Exercise not only builds the puppies' bodies, it helps build their minds, as this clip from our film, Puppy Culture, explains:
But exercise that’s not appropriate for a puppy’s age and development can cause significant and irreversible damage. What would be a simple sprain in an adult dog could leave a puppy with a misshapen or shortened limb, so this is a subject that should be taken seriously.
The first consideration with puppy exercise is something called “growth plates.” Growth plates are soft areas that sit at the ends of the long bones in puppies and young dogs. They contain rapidly dividing cells that allow bones to become longer until the end of puberty. Growth plates gradually thin as hormonal changes approaching puberty signal the growth plates to close. In puppies, this closure is normally completed by approximately 18 months old.
Until the growth plates close, they’re soft and vulnerable to injury. After sexual maturity, the growth plates calcify and the rapid cell division ends. The growth plate becomes a stable, inactive, part of the bone, now known as an epiphyseal line.
A dog’s bones are held together with muscles, tendons, and ligaments - soft tissue. In an adult dog, if a joint experiences a stress such as bending the wrong way or rotating too much, the bones will hold firm and a soft tissue will be pulled, resulting in a sprain. In a puppy, however, his muscles, ligaments and tendons are stronger than his growth plates, so instead of a simple sprain, his growth plate is liable to be injured - the puppy’s own soft tissue can pull apart his growth plate.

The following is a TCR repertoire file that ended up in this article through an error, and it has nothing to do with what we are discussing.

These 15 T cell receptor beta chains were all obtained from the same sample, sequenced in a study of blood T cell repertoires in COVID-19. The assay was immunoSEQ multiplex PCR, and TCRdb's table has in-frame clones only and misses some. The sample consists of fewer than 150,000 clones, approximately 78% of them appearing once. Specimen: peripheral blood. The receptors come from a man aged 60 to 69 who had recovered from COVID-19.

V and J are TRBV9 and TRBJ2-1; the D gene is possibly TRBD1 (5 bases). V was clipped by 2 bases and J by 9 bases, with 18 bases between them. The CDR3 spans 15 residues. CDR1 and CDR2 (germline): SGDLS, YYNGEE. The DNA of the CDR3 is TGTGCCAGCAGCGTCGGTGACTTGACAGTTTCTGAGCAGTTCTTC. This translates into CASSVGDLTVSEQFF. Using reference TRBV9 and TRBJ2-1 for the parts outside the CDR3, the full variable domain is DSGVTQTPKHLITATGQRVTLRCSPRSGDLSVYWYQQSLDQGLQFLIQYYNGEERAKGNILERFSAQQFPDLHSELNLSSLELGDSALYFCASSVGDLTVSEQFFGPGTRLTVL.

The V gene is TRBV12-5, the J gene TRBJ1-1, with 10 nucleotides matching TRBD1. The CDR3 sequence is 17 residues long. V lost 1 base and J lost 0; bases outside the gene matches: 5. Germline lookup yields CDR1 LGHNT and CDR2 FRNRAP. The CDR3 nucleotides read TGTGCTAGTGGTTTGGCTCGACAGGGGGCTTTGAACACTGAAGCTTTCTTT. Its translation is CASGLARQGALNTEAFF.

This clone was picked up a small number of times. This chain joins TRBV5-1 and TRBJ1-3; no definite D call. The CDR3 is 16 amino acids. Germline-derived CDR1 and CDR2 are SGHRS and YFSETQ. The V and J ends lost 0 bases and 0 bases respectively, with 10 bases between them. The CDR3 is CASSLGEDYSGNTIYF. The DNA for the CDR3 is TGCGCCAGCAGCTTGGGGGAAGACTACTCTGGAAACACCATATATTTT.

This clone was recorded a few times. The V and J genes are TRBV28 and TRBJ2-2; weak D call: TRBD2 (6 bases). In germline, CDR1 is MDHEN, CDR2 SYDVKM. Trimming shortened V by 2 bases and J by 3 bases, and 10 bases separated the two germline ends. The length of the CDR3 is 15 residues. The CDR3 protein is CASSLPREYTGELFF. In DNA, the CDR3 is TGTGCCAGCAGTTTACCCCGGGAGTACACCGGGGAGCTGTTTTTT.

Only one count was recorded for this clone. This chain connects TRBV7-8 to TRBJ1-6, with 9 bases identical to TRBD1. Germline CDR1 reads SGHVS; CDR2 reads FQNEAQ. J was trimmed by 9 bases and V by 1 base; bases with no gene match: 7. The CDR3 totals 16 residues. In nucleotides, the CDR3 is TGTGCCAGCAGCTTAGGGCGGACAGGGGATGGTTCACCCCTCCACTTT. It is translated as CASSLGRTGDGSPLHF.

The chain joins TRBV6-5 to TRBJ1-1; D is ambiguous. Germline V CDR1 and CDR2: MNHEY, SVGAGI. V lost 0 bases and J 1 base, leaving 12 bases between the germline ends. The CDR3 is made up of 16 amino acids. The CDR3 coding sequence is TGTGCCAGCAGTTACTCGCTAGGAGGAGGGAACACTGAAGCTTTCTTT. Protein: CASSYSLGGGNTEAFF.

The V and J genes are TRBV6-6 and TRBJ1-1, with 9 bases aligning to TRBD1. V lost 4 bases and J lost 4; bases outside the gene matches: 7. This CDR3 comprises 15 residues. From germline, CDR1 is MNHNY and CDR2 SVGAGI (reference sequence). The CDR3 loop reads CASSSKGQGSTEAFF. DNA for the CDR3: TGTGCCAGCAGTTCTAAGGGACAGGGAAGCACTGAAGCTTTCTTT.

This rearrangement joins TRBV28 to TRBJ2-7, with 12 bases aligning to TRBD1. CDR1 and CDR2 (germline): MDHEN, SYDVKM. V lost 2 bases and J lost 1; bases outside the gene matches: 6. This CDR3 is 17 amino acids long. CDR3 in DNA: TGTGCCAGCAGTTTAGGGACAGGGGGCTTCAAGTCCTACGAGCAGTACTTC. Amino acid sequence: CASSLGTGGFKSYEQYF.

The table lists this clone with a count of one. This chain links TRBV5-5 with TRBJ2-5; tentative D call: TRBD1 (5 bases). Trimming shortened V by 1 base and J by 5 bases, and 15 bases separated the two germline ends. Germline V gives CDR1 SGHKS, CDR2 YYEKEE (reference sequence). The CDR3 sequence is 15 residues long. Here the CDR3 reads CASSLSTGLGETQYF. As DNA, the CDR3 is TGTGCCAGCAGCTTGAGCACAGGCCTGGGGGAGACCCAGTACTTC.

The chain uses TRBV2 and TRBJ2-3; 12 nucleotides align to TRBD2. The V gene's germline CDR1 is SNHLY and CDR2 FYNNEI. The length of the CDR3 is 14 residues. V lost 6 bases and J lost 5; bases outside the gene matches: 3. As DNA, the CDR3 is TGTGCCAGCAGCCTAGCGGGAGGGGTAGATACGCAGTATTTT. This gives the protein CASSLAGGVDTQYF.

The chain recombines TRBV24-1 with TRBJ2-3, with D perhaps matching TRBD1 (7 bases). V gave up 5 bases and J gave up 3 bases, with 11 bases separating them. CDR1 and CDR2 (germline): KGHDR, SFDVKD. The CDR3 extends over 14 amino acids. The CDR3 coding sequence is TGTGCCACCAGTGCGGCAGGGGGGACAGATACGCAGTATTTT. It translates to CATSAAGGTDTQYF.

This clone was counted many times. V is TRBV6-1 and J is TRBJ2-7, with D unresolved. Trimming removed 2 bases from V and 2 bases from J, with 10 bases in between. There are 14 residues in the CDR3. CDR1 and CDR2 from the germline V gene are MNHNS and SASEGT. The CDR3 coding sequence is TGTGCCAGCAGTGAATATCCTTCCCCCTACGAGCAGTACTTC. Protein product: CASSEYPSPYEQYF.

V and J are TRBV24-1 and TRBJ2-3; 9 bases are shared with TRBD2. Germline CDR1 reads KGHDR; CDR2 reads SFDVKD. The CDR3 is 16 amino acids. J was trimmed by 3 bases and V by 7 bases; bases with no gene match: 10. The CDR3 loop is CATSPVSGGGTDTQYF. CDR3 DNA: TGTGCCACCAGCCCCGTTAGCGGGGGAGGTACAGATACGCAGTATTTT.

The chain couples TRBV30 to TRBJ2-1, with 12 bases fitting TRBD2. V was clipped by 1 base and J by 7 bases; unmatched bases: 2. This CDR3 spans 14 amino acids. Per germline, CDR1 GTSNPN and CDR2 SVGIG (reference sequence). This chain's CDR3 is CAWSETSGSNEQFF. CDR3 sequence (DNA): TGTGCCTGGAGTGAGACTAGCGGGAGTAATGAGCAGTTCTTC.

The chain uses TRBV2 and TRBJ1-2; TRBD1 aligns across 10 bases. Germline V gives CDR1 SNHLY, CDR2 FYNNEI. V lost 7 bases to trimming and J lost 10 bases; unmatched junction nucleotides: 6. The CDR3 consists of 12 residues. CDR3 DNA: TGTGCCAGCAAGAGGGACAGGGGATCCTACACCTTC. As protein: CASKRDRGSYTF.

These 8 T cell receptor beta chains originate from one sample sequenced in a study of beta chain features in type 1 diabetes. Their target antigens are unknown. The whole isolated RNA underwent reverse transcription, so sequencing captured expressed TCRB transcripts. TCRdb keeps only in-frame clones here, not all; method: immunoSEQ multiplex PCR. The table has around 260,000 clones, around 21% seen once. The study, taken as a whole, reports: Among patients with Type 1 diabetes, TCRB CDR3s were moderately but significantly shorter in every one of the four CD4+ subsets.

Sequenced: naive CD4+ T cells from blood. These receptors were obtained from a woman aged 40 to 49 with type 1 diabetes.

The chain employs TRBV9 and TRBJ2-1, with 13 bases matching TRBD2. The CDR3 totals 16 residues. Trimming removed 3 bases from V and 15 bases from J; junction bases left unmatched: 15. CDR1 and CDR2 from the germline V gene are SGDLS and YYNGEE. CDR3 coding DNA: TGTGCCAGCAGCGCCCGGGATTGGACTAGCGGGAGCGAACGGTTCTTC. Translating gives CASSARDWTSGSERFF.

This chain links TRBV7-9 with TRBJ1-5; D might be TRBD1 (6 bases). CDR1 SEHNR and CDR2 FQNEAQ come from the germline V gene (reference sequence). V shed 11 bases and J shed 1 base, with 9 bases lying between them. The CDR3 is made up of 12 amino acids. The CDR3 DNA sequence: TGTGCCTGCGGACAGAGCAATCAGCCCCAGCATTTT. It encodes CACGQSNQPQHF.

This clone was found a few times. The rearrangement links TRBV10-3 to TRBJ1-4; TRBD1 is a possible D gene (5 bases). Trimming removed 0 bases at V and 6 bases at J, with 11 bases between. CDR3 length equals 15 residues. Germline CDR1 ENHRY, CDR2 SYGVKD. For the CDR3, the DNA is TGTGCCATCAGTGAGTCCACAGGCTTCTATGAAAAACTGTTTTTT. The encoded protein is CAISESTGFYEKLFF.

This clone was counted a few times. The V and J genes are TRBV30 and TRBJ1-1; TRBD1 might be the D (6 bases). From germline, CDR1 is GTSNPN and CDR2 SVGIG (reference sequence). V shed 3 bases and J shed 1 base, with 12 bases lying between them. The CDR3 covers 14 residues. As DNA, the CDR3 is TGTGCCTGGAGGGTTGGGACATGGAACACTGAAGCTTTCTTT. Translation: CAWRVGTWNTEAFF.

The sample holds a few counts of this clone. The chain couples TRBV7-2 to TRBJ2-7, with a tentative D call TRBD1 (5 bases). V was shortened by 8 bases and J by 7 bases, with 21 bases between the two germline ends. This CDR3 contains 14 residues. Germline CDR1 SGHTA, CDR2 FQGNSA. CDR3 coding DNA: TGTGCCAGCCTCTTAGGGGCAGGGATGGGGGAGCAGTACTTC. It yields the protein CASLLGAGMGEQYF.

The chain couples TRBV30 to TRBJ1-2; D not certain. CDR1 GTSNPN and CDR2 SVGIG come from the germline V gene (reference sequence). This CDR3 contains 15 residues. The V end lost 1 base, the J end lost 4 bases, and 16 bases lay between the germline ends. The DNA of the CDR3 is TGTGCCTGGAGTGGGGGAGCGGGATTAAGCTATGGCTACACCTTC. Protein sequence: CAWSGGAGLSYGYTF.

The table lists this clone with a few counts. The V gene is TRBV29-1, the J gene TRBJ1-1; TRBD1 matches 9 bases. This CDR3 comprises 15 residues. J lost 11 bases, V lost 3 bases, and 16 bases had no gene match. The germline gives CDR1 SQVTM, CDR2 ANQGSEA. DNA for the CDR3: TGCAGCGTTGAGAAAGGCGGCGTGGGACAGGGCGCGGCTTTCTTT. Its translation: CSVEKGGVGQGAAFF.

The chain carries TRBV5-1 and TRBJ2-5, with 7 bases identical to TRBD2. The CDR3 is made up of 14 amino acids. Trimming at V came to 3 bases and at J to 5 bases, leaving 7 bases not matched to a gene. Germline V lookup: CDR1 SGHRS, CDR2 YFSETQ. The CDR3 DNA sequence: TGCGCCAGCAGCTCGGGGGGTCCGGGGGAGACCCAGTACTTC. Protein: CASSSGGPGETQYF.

Why this matters so much is that, unlike a sprain, injuries to the growth plate may not heal properly or not heal in time for the puppy to grow up straight and strong. Injury to a growth plate can result in a misshapen or shortened limb which, in turn, can create an incorrect angle to a joint which can make the puppy more prone to yet more injuries when he grows up.
In addition to having soft growth plates at the end of long bones, a puppy’s bones in general are “softer.” Dogs, like people, don’t reach their maximum bone density until after puberty.
Spiral fractures of the tibia (lower leg bone) are very common in puppies - 50% of all fractures occur in puppies under 1 year of age. A spiral fracture is where the bottom half of the bone twists in one direction and the top half twists in the other.
This kind of juvenile injury is known as “Toddler Fracture” in humans, and it’s thought to be caused by the fact that the outside, fibrous layer of the bone (periosteum) is relatively strong in relation to the elastic bone inside. So any exercise that puts torque on (twists) a bone puts the puppy at risk for a fracture.
Puppies don’t have the cardiovascular system for endurance. Furthermore, until they mature, they're probably not able build much endurance no matter how much they exercise.
In human children, sustained exercise only increases aerobic capacity by up to 10%. In adults, that kind of exercise can increase aerobic capacity by up to 30%. Long walks and exercise sessions increase risk of injury and yield few benefits for puppies, so endurance training is better left until the puppies have grown up.
Puppies naturally exercise in small bursts of activity, not sustained walks.
After reading about growth plates and toddler fractures, you may find yourself clutching your puppy, afraid to let him move lest he breaks a limb. Relax! Not only is appropriate exercise not dangerous for your puppy, exercise has been shown to increase bone density in children.